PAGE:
For centuries it’s been believed that tuberculosis is transmitted mainly through coughing, but new research by the University of Cape Town has cast doubt on this theory and now suggests that, just like with Covid-19, breathing may be a bigger contributor to the spread of TB.
Researchers believe the latest finding helps explain why overcrowded spaces, like prisons and informal settlements, often are breeding grounds for TB.
Presenting the latest research at The Union World Conference on Lung Health, which is being held virtually this week, the researchers, who conducted the study on TB patients in Cape Town, using a specially constructed respiratory aerosol sampling chamber (RASC), found that as much as 90% of TB bacteria released from TB patients may be carried in tiny droplets, known as aerosols, which are expelled when a person exhales deeply.
While coughing produced proportionately fewer particles compared to heavy breathing, the TB germ was detected consistently in all forms of exhaling after a five-minute sampling, with 66% found in normal breathing and 70% during heavy breathing, while 61% was during coughing.
If the number of organisms detected reflects infectivity, researchers argue this would suggest that normal breathing might contribute to asymptomatic transmission in high-burden endemic settings.
Covid-19 and TB are today the world’s two leading infectious disease killers. The pandemic has refocused attention on how infectious diseases transmit from person to person and has catalysed innovations in sampling and diagnostics.
Lead author of the study and PhD candidate, Ryan Dinkele from UCT’s molecular mycobacteriology research unit, said if tidal or normal breathing is a primary driver, or even as important as cough in TB transmission, then symptomatic screening for TB-transmitters may not be useful in slowing the spread of the disease.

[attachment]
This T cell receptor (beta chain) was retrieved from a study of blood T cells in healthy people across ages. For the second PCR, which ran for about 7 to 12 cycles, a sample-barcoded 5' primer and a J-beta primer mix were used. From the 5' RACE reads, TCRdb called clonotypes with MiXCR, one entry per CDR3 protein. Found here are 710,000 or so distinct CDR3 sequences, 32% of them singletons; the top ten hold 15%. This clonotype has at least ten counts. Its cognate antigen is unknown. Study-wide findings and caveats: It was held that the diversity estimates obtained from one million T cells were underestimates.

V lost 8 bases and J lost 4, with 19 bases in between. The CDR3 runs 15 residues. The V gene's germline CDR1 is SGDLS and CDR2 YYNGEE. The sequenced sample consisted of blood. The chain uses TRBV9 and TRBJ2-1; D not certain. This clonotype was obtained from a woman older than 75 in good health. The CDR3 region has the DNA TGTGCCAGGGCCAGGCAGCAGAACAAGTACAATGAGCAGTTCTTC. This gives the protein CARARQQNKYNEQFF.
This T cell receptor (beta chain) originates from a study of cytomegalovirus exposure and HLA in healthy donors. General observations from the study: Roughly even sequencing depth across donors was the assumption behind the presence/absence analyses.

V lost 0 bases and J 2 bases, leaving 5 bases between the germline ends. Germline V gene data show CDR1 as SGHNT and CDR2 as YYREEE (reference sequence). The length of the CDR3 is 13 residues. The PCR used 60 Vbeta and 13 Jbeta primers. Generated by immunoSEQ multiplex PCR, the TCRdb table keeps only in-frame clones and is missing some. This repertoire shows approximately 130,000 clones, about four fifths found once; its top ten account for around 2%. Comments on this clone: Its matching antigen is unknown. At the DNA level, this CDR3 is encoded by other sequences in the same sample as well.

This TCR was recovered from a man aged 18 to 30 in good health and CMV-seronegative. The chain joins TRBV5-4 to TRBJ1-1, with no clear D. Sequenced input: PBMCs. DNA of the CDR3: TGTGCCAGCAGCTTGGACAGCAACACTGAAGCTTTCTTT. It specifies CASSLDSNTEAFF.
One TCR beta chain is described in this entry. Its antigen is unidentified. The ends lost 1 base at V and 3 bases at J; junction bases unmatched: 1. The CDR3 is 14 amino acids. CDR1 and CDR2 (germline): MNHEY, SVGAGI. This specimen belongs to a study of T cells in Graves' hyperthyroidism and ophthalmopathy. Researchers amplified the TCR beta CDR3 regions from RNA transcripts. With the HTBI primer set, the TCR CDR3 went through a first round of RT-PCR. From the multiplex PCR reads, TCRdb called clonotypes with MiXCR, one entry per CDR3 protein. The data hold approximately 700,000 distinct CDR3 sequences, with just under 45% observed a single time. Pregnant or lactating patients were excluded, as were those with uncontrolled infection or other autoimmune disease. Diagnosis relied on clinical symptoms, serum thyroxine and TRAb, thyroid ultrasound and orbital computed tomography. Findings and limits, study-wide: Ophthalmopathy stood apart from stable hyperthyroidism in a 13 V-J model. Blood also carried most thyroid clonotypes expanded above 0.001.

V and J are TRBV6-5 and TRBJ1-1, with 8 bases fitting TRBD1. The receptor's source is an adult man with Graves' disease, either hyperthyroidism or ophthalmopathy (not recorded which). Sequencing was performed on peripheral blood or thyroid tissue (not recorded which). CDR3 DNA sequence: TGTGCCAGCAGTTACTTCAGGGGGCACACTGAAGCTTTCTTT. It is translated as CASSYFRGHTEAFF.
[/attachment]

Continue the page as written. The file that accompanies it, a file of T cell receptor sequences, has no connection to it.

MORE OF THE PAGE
Because TB transmission is poorly understood and difficult to study, control efforts so far have been based on the treatment of passively identified TB patients upon first presentation at a clinic. Researchers believe this is dangerous, because it means that transmission that happens before treatment if initiated can continue without interruption.
“The current approach, which relies on the testing and treatment of passively identified individuals may not be a reliable response to preventing transmission, as it depends on people feeling sick enough to seek treatment. It may also shed light on why constructing transmission chains is so challenging in high TB burden settings.”
Guy Marks, president of The Union and the conference convener, said the latest study will hopefully generate more focus on the topic of airborne spread of respiratory diseases.
“This study is an important step forward in our understanding of aerosol transmission of disease and its findings are as relevant for Covid-19 as they are for TB,” he said
The disruption to TB services during the pandemic has highlighted just how important it will be going forward that testing for and treating TB are made simpler and easier to access.
Another TB innovation announced at the conference on Tuesday, is a finger-stick blood test that can detect TB in less than an hour. The development of a fast and accurate, non-sputum-based point-of-care triage test, was tested in SA, Uganda, Gambia and Vietnam, and is set to have a major impact on combating the TB burden worldwide.
Lead researcher Jayne Sutherland of the MRC Unit in Gambia, reported interim results that were analysed using the Xpert-MTB-HR prototype technology in these four countries. The device is the first to meet the World Health Organisation target product profile for a triage test for TB regardless of HIV status.
“It takes under one hour and uses finger-stick blood, rather than sputum, which reduces biohazard risk and increases likelihood of diagnosis in individuals who cannot readily produce sputum, such as children and people living with HIV,” Sutherland said.
“Our interim data indicates that the Cepheid MTB-HR cartridge reaches the minimal target product profile for a point of care triage test for TB using finger-stick blood, regardless of geographic area or HIV infection status.”